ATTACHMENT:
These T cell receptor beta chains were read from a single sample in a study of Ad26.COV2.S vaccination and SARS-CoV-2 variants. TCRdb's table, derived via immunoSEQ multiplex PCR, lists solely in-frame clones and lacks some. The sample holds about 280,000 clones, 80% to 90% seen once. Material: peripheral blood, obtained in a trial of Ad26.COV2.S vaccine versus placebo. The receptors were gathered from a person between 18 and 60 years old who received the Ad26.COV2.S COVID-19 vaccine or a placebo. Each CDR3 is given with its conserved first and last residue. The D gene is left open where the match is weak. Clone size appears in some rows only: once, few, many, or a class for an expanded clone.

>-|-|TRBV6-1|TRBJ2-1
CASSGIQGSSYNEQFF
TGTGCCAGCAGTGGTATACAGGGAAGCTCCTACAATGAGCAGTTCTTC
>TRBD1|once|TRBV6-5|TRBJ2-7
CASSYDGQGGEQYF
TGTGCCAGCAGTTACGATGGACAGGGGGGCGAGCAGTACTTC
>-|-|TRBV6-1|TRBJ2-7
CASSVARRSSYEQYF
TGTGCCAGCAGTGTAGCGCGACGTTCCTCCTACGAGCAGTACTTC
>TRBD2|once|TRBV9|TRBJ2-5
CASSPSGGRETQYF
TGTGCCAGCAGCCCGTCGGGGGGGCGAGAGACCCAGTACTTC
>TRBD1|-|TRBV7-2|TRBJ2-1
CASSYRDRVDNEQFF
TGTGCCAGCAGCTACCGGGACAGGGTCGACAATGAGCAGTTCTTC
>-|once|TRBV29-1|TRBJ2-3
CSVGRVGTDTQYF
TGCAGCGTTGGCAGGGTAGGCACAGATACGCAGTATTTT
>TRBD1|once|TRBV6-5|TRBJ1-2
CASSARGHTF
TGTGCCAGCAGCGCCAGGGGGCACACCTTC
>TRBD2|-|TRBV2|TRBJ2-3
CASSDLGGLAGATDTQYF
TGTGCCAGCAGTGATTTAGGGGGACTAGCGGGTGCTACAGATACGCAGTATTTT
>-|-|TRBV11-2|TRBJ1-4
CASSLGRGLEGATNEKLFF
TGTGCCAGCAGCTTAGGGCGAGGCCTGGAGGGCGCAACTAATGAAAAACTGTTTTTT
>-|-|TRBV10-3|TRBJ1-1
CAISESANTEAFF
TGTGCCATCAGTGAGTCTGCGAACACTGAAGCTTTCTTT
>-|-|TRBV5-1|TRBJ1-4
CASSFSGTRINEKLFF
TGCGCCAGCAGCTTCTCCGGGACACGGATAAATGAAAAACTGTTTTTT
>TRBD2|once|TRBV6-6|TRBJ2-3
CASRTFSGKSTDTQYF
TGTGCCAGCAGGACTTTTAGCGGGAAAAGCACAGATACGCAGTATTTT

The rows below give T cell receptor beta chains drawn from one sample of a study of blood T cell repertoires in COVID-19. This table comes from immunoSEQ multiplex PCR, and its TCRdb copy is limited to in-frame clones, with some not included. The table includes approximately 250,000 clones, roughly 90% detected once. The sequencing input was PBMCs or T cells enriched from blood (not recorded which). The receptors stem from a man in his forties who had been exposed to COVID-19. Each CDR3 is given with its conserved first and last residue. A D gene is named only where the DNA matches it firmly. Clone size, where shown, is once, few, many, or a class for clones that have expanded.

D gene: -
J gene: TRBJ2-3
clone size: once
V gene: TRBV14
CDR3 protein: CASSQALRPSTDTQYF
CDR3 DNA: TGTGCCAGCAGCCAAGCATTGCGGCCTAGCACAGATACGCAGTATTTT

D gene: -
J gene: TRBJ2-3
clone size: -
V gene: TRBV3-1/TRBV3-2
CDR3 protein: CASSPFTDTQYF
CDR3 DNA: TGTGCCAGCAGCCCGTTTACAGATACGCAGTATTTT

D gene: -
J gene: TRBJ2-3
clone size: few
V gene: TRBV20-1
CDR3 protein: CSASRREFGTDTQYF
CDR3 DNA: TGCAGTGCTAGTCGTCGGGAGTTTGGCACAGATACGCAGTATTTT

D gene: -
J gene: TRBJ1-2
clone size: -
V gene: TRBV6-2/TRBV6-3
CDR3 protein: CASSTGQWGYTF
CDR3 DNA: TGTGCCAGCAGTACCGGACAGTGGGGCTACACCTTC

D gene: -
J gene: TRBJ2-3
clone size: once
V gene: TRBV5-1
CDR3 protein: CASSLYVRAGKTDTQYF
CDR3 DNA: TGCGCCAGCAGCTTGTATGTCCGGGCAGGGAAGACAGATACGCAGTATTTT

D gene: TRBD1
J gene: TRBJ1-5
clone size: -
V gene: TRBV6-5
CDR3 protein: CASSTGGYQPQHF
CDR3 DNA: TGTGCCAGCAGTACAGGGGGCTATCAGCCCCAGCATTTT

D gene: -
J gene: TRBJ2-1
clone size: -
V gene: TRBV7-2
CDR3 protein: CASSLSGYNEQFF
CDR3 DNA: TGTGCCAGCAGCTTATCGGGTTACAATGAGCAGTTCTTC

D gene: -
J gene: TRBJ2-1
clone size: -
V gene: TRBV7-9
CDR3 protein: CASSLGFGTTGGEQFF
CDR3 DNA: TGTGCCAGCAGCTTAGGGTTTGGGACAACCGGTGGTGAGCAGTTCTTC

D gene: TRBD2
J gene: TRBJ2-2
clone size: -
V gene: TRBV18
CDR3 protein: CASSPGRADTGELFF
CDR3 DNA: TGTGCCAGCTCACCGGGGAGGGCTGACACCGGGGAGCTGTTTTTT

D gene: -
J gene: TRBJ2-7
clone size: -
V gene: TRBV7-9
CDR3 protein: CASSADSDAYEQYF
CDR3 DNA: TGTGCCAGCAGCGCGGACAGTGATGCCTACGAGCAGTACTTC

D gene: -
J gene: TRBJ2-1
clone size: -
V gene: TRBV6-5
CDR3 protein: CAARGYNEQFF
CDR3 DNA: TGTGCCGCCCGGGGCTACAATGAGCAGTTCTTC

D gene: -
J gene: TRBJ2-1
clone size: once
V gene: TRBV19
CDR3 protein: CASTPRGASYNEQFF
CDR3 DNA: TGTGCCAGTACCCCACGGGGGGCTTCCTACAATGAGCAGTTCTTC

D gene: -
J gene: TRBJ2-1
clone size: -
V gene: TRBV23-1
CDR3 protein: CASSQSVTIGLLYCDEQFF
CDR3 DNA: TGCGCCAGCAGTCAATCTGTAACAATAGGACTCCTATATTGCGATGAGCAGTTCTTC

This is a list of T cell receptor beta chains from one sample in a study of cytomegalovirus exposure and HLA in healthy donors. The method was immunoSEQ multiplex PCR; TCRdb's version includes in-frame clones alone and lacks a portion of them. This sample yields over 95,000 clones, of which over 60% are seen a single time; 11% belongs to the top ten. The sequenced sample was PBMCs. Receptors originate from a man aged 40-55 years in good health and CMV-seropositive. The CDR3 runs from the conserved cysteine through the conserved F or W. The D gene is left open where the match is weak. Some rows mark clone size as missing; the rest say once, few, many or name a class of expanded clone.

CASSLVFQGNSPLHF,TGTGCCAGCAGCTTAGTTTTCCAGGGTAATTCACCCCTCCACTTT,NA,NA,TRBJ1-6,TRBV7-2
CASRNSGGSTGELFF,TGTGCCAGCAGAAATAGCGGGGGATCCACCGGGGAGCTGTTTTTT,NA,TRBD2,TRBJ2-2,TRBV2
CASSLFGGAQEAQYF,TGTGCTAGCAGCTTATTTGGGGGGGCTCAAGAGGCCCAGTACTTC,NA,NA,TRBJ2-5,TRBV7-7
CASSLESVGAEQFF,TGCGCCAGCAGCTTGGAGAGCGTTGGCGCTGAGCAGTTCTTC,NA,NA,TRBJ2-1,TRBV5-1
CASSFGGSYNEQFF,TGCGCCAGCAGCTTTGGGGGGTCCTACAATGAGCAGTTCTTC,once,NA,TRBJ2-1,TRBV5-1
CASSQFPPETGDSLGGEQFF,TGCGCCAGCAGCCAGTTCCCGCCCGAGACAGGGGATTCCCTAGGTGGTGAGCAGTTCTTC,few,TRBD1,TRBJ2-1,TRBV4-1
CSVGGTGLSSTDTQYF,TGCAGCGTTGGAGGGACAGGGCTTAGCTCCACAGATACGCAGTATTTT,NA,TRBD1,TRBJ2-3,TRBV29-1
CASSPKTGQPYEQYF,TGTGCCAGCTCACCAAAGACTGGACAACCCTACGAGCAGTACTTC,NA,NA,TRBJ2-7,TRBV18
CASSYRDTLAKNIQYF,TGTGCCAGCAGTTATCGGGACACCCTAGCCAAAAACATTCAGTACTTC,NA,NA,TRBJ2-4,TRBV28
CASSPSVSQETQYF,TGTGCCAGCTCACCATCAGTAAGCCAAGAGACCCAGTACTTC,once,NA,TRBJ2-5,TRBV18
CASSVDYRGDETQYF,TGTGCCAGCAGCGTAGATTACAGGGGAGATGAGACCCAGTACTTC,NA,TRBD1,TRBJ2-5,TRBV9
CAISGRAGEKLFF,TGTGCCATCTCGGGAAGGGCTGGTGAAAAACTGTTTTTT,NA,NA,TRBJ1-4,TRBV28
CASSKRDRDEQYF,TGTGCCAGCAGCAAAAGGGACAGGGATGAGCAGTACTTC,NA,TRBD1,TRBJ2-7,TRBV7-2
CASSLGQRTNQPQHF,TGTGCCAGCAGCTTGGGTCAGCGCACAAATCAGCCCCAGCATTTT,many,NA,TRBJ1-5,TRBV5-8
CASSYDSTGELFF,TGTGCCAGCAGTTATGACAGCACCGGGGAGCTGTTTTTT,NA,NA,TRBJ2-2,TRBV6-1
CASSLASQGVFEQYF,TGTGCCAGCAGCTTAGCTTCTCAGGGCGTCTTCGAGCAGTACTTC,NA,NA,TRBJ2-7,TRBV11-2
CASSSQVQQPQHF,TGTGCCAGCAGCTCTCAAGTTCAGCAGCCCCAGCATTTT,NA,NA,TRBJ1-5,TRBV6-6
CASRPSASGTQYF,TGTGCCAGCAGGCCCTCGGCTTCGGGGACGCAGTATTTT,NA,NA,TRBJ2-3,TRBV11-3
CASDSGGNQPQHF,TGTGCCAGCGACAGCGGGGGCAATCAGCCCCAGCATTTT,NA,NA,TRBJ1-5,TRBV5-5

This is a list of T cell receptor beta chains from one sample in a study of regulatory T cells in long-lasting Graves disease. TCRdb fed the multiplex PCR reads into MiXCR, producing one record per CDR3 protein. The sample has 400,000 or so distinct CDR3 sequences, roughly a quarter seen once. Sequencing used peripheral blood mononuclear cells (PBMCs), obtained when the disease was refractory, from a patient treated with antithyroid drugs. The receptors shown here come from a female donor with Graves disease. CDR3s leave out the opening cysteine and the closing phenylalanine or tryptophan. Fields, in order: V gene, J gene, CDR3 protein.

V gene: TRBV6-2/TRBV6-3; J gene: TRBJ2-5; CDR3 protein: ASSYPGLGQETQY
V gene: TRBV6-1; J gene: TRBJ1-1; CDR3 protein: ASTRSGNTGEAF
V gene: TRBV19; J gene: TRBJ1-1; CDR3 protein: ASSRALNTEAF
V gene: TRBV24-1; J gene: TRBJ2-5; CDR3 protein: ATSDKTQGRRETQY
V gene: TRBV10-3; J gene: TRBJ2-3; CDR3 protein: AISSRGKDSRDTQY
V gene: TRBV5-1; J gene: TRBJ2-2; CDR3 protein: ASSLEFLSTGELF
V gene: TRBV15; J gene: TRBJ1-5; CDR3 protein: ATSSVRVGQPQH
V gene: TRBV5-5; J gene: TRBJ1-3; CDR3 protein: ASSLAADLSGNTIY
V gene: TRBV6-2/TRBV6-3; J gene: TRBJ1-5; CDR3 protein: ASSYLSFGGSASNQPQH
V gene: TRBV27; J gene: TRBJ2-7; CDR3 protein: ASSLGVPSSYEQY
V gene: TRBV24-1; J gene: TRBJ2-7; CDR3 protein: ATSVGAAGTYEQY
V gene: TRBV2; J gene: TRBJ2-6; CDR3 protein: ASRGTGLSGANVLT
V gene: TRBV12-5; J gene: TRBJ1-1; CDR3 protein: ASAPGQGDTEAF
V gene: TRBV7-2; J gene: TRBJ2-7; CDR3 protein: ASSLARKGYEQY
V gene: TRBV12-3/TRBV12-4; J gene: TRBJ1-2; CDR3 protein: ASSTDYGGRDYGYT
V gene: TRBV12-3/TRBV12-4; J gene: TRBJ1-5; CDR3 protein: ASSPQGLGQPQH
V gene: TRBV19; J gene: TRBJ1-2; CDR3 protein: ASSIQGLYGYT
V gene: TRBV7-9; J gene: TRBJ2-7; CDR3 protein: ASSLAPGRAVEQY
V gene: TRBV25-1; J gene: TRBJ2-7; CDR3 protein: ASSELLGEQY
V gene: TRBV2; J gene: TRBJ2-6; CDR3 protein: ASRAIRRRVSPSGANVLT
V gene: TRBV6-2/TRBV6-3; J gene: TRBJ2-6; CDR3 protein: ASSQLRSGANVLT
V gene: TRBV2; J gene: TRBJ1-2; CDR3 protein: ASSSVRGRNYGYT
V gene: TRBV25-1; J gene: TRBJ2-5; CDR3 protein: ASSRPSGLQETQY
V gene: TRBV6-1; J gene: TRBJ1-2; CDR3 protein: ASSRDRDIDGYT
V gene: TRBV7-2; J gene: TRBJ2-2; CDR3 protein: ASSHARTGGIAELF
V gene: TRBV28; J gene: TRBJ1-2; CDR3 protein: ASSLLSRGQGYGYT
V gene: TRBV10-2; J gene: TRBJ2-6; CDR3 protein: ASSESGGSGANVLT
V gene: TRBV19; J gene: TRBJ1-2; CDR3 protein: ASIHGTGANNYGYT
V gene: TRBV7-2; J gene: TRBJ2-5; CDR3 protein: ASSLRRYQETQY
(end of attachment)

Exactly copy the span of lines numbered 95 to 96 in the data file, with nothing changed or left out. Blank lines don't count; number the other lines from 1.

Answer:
clone size: -
V gene: TRBV7-9